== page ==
There’s a toothpick chewin’ cowboy picking up his beautiful bride for a drive around heaven tonight. Oh Dad, I will always be Daddy’s little girl and you will always be the greatest man I have ever loved and known. I am who I am because of you. Not a day goes by that I don’t find myself thanking you for the lessons in life you taught me or recalling a valuable piece of wisdom you gave me as I try to make sense of the world. So many of the decisions I make today are made on the foundations of faith, character, and conscience you instilled in me.
Dad you saw the world through eyes that had seen just about everything this broken and beautiful world has to offer. You never walked away from a challenge but would rather do your part to make every situation better even if it meant more work or hardship. I will do my best to carry on your example.
This year, unlike any other, tested you. And yet you persevered. Not that there weren’t days you wanted to give up, to be with my Mom again, to rest. But you didn’t. You lived fully and had so much to live for. For that, I am eternally grateful, and ever so proud. I will forever cherish the time I was given with my you, even just the quiet moments spent in each other’s company. I could never have enough hugs from you. I could listen to your stories of your childhood and your life before I knew you forever. Goodness knows you had plenty of tales to tell.
I will treasure beyond measure our last real father-daughter conversation at Thanksgiving. It was just you and me sitting in the quiet of the living room. I remember hearing the ticking of the 100+ year old clock that hung in grandpa’s barn and survived fire and marveling at how it had chimed through so many days of our lives every hour on the hour because you took the time to wind and set it every Sunday morning just like your father had. I listened as you told me about your childhood in Plentywood; what it was like that first year after your father passed away (you were only 6) and the years that followed before your mother met and married your stepfather. The warmth you felt as neighbors welcomed your mother, your brother and you into their home for a Thanksgiving dinner unlike any you had ever had before. Your recollection was vivid, your memories as sharp as the biting cold that gripped Plentywood in the dead of winter.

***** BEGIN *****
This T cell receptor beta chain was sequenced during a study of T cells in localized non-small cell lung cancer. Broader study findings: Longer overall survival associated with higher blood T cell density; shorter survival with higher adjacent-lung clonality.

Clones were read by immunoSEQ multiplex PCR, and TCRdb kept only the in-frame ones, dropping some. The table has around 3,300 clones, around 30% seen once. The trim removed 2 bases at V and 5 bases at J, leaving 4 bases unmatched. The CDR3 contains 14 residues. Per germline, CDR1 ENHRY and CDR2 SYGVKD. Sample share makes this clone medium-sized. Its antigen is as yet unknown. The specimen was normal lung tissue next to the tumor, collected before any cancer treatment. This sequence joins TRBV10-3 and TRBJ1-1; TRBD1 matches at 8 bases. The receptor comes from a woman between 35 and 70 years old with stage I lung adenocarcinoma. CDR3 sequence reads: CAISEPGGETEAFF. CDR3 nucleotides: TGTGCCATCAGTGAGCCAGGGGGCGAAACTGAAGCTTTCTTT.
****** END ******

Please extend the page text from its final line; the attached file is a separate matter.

You told me of how much you and Mom loved Fred Morck and I, and of how much you missed her. That you sometimes found yourself waiting for her to come downstairs in the morning. You told me you wished I was home, that I wasn’t so far away, and that surely, I could find a good job in Billings. You assured me then I could even get a puppy! You told me how proud you were of me and Fred. That we had done better than you had expected us to (you have such a way with words.)
Sure, you had your “moments” when parenting me was far from pleasurable, and I remember plenty of spankings delivered to set me straight, but in my eyes, you will always be the handsome toothpick-chewing cowboy turned executive trying to get me to ride a wild burro, the “brass-banger”/ badger-caller in the wilds of Wyoming, the connoisseur of buttered Rye Krisps as we watched Hee Haw and the Lawrence Welk Show every Saturday night, the church council president extraordinaire ( I take after the best!), and the greatest Dad this girl could ask for.
I know your body was weary of this world and your spirit has longed to be free riding the range and dancing with Mom and acing every hole from the tee for some time. I know you were ready for the ultimate glory awaiting you in heaven that you so richly deserve, but I was not. You went so fast (just like you – always efficient, never wanting to lollygag) I still have so much to tell you and so much to learn from you. I am not sure how I will go on in this world knowing I will never hear you say, “I love you Erika, wish you were home,” or feel you hug me tight again. You are the only one who would listen to me play the piano and tell me “That was nice!” Who will listen with glee to the stories of my mountain-top adventures?
This afternoon as I walked out to Tucker’s rock and sat awhile looking over the horizon I wondered just how I will go on…. And then perhaps you let me know, because the sun came out from behind the clouds and warmed my soul, and of all things on the way back home, a van pulled up and parked on my path. The owner had decorated it with these five words, the title of my Blog: Let your light so shine! Coincidence? Serendipity? I think not!
Dad, I promise to let my light so shine, so that God is glorified, and your fine example of an honorable life well- lived is carried on.
I love you, Dad. More than words can ever say, and even more than that- forever and ever.